Energy crisis: Europe’s industry shutting down
- Sep 20, 2022 12:31 pm GMT
With energy prices at decade long highs, Europe’s most energy intensive companies have begun to shut down. Dozens of plants in a diverse range of industries such as steel, aluminium, fertilisers and the power industry itself, have been forced to close shop as sky-high gas and power prices make their businesses loss-making.
The shortage of gas has already prompted talk of energy rationing crippling industry, but for the most energy intensive sectors things have already gone beyond that; costs have risen so high they are no longer profitable and have to close down.
That gutting of Europe’s heavy industry is already weighing on the economies of the region and economists are predicting that the EU is about to go into a deep recession.
“Sky-high gas prices and aggressive monetary policy tightening have pushed the global economy to the brink of a late 2022/early 2023 recession – defined as two quarters of falling per capita GDP. We expect a global recession to be avoided, but a sustained and substantial improvement in growth also seems unlikely,” Oxford Economics said in a note.
The closures could do long-term damage to Europe’s industrial base. In
Over half of Europe’s aluminium smelters have already been affected by the power crises.
As bne IntelliNews reported, after over seven months of war commodity prices across the board have begun to fall in the last few weeks, but even as they come off their panic peaks the prices of things like gas and power remain double or treble their normal levels.
Producers of the metal from
At the start of September India’s ArcelorMittal, one of the largest steelmakers in the world, said it plans to close two of its plants in
Construction steel is typically made in power-intensive electric furnaces that have been hit hard by the record power prices in
Many mills using electric-arc furnaces are now loss-making. Plants using coal-fired blast furnaces will be less badly affected, say experts, as power makes up a lower proportion of their costs.
Other big steel mills in the firing line are
Already at the beginning of August, the Belgian Aperam mill in Genk was closed and production at the Châtelet mill has been reduced.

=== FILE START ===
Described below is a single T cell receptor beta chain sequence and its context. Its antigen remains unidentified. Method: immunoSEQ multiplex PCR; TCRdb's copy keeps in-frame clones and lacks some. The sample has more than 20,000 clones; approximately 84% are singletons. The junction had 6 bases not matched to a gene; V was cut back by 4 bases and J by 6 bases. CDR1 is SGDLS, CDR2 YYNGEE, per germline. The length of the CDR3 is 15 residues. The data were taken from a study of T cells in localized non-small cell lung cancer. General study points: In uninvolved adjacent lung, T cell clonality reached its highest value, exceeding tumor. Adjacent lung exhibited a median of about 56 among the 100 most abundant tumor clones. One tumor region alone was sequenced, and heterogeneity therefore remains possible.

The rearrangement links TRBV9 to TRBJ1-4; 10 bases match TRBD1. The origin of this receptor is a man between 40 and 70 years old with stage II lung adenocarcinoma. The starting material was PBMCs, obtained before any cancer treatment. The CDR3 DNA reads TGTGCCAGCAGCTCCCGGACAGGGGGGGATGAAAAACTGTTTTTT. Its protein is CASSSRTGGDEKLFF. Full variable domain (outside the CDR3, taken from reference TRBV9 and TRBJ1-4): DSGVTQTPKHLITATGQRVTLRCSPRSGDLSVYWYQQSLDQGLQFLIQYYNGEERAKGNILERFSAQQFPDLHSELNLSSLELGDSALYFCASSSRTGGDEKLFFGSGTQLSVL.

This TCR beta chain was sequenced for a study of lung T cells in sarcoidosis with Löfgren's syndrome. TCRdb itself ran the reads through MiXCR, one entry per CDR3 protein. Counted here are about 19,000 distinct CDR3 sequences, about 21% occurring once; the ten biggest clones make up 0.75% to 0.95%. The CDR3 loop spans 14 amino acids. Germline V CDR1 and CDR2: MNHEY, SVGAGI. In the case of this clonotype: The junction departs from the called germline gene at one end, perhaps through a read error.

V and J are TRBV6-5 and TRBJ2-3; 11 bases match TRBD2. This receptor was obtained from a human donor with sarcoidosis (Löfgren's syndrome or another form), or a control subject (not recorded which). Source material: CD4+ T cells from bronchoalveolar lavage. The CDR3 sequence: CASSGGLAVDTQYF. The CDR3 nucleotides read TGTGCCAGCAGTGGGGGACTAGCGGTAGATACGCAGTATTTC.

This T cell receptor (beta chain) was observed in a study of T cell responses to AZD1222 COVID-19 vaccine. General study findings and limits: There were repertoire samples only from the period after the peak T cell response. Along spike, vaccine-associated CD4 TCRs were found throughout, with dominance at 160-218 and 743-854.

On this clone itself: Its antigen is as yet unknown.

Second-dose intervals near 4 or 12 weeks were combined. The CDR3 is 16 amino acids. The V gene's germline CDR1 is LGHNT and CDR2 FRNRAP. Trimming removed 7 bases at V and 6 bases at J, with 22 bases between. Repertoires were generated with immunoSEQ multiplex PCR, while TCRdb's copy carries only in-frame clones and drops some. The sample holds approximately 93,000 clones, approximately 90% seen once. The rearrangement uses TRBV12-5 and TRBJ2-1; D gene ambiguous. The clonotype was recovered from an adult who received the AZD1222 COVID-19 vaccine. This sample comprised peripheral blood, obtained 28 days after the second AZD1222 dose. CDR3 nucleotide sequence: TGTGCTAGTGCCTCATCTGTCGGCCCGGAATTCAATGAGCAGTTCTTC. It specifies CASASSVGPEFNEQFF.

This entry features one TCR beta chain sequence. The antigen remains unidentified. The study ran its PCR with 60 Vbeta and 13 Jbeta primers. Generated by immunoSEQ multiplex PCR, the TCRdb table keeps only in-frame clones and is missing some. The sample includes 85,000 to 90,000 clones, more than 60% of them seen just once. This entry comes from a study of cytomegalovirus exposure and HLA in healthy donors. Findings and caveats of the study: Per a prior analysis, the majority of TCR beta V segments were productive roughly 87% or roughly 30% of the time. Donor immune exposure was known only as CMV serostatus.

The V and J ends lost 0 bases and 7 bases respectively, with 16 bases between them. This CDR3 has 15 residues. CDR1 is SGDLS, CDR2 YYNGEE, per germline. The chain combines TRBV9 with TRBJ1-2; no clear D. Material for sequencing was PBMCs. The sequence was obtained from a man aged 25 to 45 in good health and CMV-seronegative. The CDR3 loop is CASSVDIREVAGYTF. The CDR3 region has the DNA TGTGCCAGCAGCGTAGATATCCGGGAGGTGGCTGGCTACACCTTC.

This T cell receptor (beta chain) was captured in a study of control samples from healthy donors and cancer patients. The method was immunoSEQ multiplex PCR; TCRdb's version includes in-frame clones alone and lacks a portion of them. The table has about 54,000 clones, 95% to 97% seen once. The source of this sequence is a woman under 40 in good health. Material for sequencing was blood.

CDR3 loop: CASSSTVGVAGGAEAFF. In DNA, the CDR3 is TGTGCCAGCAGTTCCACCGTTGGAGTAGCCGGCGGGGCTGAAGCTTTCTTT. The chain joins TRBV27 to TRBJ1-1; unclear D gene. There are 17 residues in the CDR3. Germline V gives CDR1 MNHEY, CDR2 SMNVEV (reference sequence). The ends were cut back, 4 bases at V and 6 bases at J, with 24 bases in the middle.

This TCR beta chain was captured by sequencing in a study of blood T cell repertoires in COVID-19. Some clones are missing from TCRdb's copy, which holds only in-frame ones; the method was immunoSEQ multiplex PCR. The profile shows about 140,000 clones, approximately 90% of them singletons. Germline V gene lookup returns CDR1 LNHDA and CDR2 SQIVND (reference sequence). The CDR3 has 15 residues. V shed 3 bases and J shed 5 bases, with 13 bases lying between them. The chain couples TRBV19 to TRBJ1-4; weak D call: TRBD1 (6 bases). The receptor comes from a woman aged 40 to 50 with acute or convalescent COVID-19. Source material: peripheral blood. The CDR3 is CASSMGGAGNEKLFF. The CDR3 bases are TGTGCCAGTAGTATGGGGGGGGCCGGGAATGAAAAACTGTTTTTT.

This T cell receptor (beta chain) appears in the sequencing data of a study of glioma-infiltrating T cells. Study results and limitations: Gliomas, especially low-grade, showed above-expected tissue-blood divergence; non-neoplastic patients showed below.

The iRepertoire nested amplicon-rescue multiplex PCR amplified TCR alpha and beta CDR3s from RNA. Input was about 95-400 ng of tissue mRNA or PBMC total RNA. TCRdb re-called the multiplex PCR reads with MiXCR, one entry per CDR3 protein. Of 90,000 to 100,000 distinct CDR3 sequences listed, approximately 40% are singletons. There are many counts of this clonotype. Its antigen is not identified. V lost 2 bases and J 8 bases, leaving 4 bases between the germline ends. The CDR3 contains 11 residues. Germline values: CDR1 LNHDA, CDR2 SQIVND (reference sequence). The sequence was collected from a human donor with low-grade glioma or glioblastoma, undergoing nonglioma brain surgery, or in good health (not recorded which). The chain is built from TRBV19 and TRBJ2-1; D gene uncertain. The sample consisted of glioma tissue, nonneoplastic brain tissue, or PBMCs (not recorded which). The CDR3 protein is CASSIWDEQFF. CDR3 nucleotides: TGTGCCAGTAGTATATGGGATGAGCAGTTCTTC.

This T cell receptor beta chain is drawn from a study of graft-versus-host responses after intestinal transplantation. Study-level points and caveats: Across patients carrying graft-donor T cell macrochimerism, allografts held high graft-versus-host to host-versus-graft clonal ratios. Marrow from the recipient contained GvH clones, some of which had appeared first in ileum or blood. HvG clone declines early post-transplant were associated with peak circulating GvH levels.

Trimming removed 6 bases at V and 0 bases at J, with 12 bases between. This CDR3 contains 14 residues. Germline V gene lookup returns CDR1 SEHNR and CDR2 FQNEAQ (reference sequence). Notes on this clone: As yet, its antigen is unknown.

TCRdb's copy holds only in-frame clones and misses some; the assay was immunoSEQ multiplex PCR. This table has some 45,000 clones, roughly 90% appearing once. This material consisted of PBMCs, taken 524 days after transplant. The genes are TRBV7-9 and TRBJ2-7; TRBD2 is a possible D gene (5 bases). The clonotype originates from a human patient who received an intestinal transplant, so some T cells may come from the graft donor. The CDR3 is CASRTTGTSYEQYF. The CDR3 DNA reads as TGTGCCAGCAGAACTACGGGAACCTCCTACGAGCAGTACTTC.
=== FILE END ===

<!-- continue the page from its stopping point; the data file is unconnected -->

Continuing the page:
The Spanish and Belgian EAF mills alone have a combined production capacity of more than 3mn tonnes of stainless steel per year, which will definitely have an impact on the availability of stainless steel in
They include a number of producers in eastern EU members such as Romania’s Alro, Slovakia’s Slovalco and Talum in
Slovakia’s Slovalco cut production by 40%, after previously announcing a capacity cut to 80% in 2019, the latter connected to the country’s EU Emissions Trading System (ETS). The new cut corresponds to an annual reduction of 35,000 tonnes of aluminium.
“If conditions are not improved, the smelter, which is one of the newest and most efficient in
Meanwhile, Talum lowered production from its Slovenian smelter from
Among the West European companies to take similar steps are Aluminium Dunkerque Industries France, Trimet Aluminium in
The hike in power costs has also affected European producers outside the EU.
Montenegro’s Uniprom completed the shutdown of the country’s sole aluminium smelter, KAP, on
That left Monetengro’s power company EPCG with excess electricity worth more than €100mn to export after its biggest client halted operations.
Eurometaux said there have been a number of shutdowns and reductions in production at zinc producers, as all nine electrolytic zinc smelters in the EU have been “heavily affected” by the power crisis. Among them is the KCM zinc smelter in
Fertiliser producers are also shutting down as they are on the frontline of the economic war, heavily dependent on gas as a feedstock. That could cause some serious problems.
The world will face a food shortage if the fertiliser markets are not normalised, the head of the
The German chemicals powerhouse
Rival ammonia makers
The EU’s fifth sanction package limited imports of Russian fertilisers, throwing
“Due to record prices for natural gas, the main production feedstock used by
“Although there are no problems with the availability of gas, the current situation in the gas market, which determines the profitability of production activities, is extraordinary and completely beyond the control of [the group], and could not have been predicted,” the two companies said in similarly-worded statements.